Private Hell 36


Crime / Drama / Film-Noir

Rotten Tomatoes Critics - Certified Fresh 68%
Rotten Tomatoes Audience - Upright 68% · 100 ratings
IMDb Rating 6.7/10 10 1894 1.9K


Top cast

Dorothy Malone as Francey Farnham
Dean Jagger as Police Capt. Michaels
William Boyett as Stimson
Steve Cochran as Police Sgt. Cal Bruner
720p.BLU 1080p.BLU
735.34 MB
English 2.0
23.976 fps
1 hr 20 min
Seeds 1
1.33 GB
English 2.0
23.976 fps
1 hr 20 min
Seeds 7

Movie Reviews

Reviewed by mwmerkelbach 8 / 10

Underrated Siegel/Lupino noir that inspired Stanley Kubrick

Decent people struggling for keeping things going are suddenly tempted by a large amount of money coming from a long gone robbery. With its moral ambiguity and twists and the main focus on character development the writing and acting of "Private Hell 36" is above ordinary crime movies from that period. It is exactly what makes this early Don-Siegel-flick a true film noir despite a conservative crime movie posing as one. If you don't expect too much action and can relax while watching a slow paced middle section, which builds up tension carefully and therefore convincing, this one will give you a very enjoyable watch. Forget about the voice-over at the very end telling something about "good cops, bad cops", because that was simply the way they had to handle things in the fifties to avoid censorship. Besides the fact that Howard Duff appears a little too stiff once in a while, Ida Lupino, Steve Cochran and Dorothy Malone make it a real fine treat. I also liked the jazzy score - typical for that period on one hand, but perfectly creepy and surprisingly "modern" on the other.

It is very obvious to me that Stanley Kubrick was highly inspired by this one for his very own sensational film noir "The Killing" that came out the year after. The race track as a central location, money blown out of an opened suitcase, a trailer park as a hiding place and especially the Ida-Lupino-character, which is very close to the one of Marie Windsor in "The Killing", brought that suggestion immediately up to my mind. In comparison to other movies at IMDb "PH 36" seems a bit underrated to me, maybe because everybody's expecting crime movies to be extremely fast paced as those that are made since the early 70's. In fact "Private Hell 36" is a grim little noir and for its fans that does mean something else. 8/10

Reviewed by melvelvit-1 7 / 10

Alcohol, affectation, and ex-wives override any expectations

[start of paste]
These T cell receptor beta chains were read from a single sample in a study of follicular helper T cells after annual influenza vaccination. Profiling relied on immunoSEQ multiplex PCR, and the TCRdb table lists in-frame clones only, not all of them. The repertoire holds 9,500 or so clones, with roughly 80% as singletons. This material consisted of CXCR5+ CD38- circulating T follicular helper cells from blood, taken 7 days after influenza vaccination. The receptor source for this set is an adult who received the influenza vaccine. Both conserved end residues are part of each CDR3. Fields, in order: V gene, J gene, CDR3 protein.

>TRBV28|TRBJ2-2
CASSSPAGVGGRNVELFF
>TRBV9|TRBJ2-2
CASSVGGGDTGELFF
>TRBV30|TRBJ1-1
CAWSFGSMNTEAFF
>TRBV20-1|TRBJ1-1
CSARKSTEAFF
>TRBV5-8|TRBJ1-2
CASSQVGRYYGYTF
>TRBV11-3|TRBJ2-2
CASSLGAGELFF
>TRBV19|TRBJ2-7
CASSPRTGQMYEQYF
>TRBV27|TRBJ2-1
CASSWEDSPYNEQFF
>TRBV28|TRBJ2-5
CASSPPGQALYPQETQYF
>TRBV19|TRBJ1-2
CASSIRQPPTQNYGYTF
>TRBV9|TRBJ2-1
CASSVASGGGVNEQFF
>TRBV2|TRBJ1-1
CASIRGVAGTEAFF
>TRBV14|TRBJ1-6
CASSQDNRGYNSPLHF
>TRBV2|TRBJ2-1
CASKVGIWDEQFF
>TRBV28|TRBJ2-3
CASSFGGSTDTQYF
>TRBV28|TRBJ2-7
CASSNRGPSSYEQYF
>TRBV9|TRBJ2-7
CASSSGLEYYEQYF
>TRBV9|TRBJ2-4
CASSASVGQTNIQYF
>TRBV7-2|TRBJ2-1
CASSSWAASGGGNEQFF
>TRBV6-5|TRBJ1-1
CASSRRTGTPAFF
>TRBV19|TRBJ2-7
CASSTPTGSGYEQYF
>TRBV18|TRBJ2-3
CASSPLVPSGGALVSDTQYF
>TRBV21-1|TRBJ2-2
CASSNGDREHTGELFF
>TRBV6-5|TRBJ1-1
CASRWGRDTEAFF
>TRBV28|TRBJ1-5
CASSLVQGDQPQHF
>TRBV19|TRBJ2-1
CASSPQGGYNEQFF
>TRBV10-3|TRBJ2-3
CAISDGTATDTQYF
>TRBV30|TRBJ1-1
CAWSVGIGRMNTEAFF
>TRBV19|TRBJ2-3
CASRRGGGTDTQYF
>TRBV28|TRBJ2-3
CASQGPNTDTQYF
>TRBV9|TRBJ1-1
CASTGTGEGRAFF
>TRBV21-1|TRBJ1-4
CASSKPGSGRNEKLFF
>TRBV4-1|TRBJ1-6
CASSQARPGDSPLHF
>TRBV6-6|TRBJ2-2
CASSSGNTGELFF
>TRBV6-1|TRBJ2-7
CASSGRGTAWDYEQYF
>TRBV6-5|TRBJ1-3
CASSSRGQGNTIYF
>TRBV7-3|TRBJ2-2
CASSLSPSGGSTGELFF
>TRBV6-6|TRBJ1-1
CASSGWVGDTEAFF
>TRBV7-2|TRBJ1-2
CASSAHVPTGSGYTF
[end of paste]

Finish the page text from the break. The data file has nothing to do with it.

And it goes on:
Independent filmmaker Ida Lupino didn't intend to make a B picture with PRIVATE HELL 36 but that's what happened. In the early 1950s, director/writer/actress Ida and her writer/producer husband Collier Young broke away from the studio system by forming "The Filmmakers" and they used it to tackle such topical subjects as rape and "ripped from the headlines" social commentary. Young and Lupino soon divorced but they kept their working relationship going and even used each other's new spouses in their "classy" exploitation films. Ida directed Collier's wife Joan Fontaine in THE BIGAMIST (1953) and her follow-up film was going to be "The Story Of A Cop" starring her husband, Howard Duff. At the time, big city police corruption and the Kefauver TV hearings on organized crime were hot-button issues that made national headlines and were inspiration to writers like William P. McGivern who fashioned roman-a-clefs in films like THE BIG HEAT (1953), SHIELD FOR MURDER, and ROGUE COP (both 1954). Never one to let a good story go by, Ida Lupino threw her bonnet into the ring but by the time she was ready to make "Cop", she and Duff had separated. They soon reconciled but, afraid to rock the boat, Ida decided not to direct her husband and hired Don Siegel, who had just made RIOT IN CELL BLOCK 11, for the job. The result, now called PRIVATE HELL 36, is the story of L.A.P.D. partners Steve Cochran & Howard Duff and what happens when temptation proves too much for one of them. Lupino actually tackles themes that many Films Noirs have been accused of doing now and then: capitalism, materialism, and the American Dream are the mitigating circumstances propelling the self-inflicted problems everyone involved have to confront. Loyalty and "the blue wall of silence" are also thrown in for good measure but the character study the film becomes disrupts the pace. The movie starts off with a murder/robbery but the real action doesn't come until after the half-way mark; in between are slow build-ups involving family man Duff and his wife, Dorothy Malone, and the single Cochran who's fallen for a witness in the case, nightclub chanteuse Ida Lupino. Ida's a bit old for her role as a sympathetic "femme fatale" but the dynamics between her and the seemingly laid-back Cochran are one of the film's highlights. The movie takes too long by half to get where it's going but the ride is fascinating -as is the back story: